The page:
Options for clients with student loans during the pandemic

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Due to the economic downturn and widespread layoffs caused by the coronavirus pandemic, some of your clients or their family members may be struggling to pay off their student loans right now. The federal government has offered some relief to borrowers: The Coronavirus Aid, Relief, and Economic Security (CARES) Act, PL 116-136, suspended borrower payments with loans held by the Department of Education (ED) from March 13 to September 30). But borrowers with other types of loans also have options.

Federal government relief

Under the CARES Act, clients with Direct Loans or Federal Family Education Loans (FFELs) held by the ED do not have to make payments until September 30. Interest on these loans was also waived until September 30.

The suspension of student loan payments is automatic. Borrowers don’t have to do anything to stop their payments, even if they’ve set up a direct debit, said Ross Riskin, CPA / PFS, assistant professor of taxation at the American College of Financial Services and author of Advisor’s Guide to Educational Planning.

It’s important for customers to know this, Riskin said, as scammers have contacted some borrowers claiming they need their information to be eligible for student loan relief.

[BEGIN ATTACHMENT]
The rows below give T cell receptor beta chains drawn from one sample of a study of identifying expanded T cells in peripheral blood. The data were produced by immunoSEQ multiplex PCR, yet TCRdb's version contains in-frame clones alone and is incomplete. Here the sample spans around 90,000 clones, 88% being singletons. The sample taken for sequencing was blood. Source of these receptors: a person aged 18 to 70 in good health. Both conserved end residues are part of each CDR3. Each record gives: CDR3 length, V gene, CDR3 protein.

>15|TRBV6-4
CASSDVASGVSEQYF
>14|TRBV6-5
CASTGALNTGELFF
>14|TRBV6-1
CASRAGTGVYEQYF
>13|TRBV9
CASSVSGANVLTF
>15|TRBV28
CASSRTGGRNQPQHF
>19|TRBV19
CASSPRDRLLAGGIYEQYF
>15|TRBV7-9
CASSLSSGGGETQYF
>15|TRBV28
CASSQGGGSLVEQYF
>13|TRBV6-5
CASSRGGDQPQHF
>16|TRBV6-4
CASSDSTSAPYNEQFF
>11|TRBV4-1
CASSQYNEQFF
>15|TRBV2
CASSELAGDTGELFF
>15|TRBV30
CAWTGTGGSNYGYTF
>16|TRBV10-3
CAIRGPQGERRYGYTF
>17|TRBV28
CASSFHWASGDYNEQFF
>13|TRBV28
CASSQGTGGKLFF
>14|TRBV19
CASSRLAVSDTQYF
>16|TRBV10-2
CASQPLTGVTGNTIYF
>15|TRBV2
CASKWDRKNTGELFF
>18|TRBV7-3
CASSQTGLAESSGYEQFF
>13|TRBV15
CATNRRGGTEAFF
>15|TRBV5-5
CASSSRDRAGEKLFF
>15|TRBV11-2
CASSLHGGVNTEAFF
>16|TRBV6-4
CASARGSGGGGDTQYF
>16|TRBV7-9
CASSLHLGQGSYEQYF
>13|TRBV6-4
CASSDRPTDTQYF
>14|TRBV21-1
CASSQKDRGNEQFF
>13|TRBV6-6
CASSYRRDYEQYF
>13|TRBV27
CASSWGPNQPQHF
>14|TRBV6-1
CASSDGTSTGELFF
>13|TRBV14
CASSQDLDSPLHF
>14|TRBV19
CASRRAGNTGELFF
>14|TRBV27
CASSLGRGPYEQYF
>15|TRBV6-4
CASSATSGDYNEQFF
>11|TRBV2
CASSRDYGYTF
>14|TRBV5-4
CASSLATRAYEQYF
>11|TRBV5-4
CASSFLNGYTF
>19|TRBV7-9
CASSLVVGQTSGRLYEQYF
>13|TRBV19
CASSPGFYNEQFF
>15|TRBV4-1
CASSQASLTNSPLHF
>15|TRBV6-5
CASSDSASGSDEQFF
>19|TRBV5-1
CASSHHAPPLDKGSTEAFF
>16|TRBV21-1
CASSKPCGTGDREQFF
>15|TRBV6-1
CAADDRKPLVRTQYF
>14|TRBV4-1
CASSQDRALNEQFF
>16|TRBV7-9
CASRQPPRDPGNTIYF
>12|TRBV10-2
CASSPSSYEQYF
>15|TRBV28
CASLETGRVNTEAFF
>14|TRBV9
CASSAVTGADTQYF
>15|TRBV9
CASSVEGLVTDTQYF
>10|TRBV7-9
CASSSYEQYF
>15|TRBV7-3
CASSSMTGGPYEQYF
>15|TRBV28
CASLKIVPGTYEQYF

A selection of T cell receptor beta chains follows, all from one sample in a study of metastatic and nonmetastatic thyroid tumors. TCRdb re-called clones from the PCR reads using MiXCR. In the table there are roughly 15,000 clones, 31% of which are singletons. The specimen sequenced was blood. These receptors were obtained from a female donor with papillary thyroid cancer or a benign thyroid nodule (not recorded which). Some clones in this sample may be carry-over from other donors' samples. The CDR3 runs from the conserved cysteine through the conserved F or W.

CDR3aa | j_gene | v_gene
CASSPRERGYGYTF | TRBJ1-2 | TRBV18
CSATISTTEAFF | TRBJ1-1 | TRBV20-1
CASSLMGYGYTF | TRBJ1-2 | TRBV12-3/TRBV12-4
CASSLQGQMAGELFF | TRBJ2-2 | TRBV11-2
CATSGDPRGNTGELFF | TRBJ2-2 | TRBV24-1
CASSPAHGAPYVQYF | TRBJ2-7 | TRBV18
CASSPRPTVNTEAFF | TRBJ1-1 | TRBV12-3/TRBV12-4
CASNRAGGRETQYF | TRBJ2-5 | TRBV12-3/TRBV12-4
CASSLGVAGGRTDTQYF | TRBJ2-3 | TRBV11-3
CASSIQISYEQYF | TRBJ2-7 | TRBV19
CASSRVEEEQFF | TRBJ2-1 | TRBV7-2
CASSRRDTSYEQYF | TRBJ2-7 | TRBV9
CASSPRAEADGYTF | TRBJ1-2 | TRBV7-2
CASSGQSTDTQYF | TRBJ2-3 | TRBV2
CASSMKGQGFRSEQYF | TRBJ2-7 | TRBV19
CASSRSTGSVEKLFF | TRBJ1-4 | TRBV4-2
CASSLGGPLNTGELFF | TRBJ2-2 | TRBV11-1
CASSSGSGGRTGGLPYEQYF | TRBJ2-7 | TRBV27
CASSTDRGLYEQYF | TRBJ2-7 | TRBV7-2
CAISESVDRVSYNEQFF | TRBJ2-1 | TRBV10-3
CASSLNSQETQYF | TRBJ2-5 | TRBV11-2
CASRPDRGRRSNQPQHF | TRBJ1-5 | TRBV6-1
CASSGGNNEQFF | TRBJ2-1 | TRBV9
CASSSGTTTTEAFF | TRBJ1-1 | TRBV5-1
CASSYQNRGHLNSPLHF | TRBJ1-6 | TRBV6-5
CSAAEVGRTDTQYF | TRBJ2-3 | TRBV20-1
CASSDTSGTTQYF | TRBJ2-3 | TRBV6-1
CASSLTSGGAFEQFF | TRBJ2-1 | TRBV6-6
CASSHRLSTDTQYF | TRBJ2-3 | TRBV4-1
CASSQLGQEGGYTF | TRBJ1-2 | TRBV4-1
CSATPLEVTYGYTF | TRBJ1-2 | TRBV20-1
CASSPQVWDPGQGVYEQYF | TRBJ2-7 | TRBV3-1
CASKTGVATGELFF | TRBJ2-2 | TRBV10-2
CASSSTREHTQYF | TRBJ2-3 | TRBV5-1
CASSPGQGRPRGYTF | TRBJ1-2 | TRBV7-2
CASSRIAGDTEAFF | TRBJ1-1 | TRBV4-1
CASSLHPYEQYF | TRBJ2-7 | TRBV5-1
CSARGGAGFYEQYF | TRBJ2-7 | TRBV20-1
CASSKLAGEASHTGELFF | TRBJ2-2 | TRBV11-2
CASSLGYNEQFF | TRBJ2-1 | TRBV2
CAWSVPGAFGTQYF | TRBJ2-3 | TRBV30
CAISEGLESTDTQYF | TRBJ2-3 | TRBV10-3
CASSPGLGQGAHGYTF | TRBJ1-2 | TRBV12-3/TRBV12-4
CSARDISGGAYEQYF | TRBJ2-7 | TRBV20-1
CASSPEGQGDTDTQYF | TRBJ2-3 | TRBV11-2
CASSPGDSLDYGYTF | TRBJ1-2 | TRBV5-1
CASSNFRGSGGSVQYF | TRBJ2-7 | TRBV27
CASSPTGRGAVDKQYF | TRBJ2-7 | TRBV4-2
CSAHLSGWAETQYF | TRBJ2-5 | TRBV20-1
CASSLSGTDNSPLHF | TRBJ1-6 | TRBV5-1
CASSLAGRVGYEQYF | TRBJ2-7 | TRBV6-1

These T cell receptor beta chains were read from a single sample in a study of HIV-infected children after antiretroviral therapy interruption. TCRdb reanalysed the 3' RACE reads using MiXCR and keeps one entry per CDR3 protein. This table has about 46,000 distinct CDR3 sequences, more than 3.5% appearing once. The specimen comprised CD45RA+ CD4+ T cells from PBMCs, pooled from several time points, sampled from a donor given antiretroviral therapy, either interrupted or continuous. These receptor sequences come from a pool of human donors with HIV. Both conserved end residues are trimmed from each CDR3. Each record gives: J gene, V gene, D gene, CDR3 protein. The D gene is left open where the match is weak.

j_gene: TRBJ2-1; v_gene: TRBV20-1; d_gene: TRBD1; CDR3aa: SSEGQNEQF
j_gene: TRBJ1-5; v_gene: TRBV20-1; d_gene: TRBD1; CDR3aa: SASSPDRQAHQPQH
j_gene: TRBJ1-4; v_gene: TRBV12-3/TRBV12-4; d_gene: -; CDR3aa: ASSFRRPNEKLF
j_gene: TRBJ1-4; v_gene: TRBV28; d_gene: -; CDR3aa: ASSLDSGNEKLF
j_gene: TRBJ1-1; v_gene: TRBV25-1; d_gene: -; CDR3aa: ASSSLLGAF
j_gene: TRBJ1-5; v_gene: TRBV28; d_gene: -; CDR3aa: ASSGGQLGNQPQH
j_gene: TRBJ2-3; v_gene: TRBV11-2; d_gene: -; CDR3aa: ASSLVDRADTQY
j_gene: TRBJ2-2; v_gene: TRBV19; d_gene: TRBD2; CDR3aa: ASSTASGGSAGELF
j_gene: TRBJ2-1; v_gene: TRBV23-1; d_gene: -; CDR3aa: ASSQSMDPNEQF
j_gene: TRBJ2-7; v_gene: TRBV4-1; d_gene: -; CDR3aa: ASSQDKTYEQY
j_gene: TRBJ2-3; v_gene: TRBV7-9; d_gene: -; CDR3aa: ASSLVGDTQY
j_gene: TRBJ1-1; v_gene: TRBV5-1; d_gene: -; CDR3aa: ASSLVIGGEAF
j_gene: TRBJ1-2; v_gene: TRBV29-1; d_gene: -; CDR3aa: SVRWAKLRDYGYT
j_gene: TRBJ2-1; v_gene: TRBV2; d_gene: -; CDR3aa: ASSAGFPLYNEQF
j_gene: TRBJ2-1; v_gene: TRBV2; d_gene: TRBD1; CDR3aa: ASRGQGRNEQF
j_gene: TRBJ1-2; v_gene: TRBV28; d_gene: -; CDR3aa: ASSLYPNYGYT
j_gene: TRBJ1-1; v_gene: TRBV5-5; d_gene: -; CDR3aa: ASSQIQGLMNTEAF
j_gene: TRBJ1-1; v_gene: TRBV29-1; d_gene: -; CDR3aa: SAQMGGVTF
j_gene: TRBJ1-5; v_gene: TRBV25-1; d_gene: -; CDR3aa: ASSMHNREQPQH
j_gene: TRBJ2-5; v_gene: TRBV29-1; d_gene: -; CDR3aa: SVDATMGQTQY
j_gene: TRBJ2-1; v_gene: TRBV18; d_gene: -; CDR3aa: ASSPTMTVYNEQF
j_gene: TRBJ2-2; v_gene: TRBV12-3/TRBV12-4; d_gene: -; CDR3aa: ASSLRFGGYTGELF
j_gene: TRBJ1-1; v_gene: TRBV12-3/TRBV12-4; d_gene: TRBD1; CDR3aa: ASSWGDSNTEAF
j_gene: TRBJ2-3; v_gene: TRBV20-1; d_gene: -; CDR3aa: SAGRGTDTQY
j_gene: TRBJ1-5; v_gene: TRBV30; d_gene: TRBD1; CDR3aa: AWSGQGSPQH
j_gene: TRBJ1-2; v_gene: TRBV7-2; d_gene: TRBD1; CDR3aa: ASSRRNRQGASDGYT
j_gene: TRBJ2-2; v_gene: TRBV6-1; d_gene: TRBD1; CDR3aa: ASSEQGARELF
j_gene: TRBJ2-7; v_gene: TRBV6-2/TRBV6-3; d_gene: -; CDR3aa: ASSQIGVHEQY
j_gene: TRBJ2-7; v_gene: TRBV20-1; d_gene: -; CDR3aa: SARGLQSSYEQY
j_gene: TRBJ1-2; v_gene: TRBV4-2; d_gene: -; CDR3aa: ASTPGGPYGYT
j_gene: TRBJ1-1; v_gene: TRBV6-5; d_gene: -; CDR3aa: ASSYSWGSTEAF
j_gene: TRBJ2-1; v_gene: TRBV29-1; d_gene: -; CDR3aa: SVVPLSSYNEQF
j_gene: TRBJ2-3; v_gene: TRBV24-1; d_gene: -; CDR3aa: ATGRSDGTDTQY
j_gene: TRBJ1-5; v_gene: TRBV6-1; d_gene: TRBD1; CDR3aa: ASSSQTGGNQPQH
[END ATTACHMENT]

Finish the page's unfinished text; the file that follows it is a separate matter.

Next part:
Borrowers who made a payment after March 13 can have it repaid if they wish, he said.

For borrowers seeking utility loan forgiveness, this six-month period will count toward loan forgiveness even if they are not making any payments, as long as they are still employed full-time by eligible employers.

For at least 60 days after March 13, the ED will not garnish the salaries of borrowers with federally-held student loans who are in default, nor will they offset money from their Social Security checks or repayments. federal taxes. Anyone who took money out of a tax refund check between March 13 and March 27 will be refunded, said Melissa Towell Maguire, student loan advisor for the nonprofit credit counseling agency Consumer. Debt Counselors.

Eligibility for relief under the CARES Act

Only borrowers with loans held by DE are eligible for relief under the CARES Act. Borrowers with private loans, Perkins loans, or FFEL loans not held by the ED are not. FFEL loans were issued before 2010, and the majority are still held by commercial lenders and have been guaranteed by the federal government, Riskin said, so borrowers need to do their due diligence to make sure they have loans. eligible loans if they request relief.

To find out if their loans are covered by the CARES Act, borrowers can contact their loan officers or visit studentaid.gov. Defaulting borrowers can go to studentaid.gov and download their file from the National Student Loans Data System to see if their loans are guaranteed by ED’s Default Resolution Group, a guarantee agency. state or other guarantee agency, Maguire said.

Options for borrowers who do not qualify for relief

If your clients or their family members have student loans that are not covered by the CARES Act but are struggling to make payments, there are options.